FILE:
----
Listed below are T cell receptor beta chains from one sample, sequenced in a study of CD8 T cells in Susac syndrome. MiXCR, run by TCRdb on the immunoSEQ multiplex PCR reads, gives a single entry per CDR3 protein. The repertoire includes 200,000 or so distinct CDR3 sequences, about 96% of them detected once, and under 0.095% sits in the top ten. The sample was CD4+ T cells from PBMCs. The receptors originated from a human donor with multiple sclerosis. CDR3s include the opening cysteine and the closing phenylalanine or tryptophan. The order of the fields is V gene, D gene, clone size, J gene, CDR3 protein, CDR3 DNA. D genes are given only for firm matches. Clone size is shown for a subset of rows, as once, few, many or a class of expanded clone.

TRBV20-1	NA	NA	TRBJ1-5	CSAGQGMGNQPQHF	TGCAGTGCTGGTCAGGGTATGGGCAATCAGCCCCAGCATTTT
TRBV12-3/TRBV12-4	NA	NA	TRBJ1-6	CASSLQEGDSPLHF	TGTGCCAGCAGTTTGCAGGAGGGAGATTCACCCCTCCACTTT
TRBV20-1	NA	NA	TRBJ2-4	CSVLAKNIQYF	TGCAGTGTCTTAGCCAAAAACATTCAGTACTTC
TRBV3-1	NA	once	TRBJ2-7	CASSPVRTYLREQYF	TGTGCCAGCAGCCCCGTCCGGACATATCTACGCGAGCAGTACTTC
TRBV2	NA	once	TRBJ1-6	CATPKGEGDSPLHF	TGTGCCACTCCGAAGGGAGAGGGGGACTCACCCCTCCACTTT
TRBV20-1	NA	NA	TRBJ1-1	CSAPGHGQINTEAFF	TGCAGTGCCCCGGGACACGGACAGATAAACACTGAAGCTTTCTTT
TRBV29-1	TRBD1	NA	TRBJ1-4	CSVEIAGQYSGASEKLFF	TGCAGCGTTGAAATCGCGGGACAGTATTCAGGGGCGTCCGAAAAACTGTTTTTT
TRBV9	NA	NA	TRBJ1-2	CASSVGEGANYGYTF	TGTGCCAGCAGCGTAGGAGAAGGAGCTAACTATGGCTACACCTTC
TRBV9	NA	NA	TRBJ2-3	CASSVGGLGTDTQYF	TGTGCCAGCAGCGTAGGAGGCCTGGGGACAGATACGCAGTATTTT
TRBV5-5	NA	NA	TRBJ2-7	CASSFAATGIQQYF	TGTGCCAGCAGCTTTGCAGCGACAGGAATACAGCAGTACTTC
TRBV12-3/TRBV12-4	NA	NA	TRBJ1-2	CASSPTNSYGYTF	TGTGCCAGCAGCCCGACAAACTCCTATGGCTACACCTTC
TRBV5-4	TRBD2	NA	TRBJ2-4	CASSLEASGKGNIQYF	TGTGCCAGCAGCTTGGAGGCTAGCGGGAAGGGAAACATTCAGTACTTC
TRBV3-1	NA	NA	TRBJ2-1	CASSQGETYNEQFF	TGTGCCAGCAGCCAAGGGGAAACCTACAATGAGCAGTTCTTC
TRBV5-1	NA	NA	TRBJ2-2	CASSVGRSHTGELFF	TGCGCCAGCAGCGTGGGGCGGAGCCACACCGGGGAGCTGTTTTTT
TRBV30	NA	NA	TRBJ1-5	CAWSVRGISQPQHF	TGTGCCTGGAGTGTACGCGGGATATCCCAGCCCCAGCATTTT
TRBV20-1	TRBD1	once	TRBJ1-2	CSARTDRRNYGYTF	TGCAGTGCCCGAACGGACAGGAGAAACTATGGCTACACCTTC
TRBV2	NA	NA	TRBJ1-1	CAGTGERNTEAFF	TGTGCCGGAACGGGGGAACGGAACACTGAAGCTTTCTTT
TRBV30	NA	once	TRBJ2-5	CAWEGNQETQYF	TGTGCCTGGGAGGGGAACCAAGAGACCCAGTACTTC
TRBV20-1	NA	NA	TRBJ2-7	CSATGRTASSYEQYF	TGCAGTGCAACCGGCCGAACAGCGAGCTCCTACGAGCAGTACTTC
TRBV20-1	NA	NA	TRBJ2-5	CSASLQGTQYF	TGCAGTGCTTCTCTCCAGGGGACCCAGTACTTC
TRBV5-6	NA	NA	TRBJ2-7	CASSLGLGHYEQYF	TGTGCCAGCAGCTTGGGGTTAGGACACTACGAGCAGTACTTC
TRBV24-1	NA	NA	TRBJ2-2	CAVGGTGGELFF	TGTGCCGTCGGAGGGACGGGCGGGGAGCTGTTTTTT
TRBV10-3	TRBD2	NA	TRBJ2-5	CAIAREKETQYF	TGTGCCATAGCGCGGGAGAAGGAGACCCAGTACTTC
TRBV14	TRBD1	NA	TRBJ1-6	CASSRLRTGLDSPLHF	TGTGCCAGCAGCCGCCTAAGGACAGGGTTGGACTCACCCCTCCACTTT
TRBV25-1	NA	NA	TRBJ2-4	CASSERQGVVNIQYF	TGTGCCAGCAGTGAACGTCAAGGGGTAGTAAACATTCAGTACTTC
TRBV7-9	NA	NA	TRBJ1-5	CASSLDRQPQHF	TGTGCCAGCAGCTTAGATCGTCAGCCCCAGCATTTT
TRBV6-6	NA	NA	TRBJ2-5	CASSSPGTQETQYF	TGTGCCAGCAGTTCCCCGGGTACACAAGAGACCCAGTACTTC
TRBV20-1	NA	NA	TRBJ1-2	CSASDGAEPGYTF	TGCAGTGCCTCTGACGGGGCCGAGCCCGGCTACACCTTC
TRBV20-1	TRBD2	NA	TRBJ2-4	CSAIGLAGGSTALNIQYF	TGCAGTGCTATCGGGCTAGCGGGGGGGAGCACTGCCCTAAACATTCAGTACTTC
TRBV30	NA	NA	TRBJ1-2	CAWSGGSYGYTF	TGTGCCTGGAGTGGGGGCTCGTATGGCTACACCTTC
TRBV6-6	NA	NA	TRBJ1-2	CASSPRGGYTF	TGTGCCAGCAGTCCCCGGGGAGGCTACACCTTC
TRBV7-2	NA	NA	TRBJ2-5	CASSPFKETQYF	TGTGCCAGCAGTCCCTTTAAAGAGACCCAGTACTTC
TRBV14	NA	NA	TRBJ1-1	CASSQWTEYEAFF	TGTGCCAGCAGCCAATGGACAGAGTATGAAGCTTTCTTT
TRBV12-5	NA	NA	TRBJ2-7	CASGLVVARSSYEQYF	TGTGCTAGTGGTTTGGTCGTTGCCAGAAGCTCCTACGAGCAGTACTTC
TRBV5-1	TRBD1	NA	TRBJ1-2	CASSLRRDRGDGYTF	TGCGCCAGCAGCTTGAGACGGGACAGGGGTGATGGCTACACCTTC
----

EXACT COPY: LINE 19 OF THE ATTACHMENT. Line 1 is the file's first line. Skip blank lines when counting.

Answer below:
TRBV30	NA	once	TRBJ2-5	CAWEGNQETQYF	TGTGCCTGGGAGGGGAACCAAGAGACCCAGTACTTC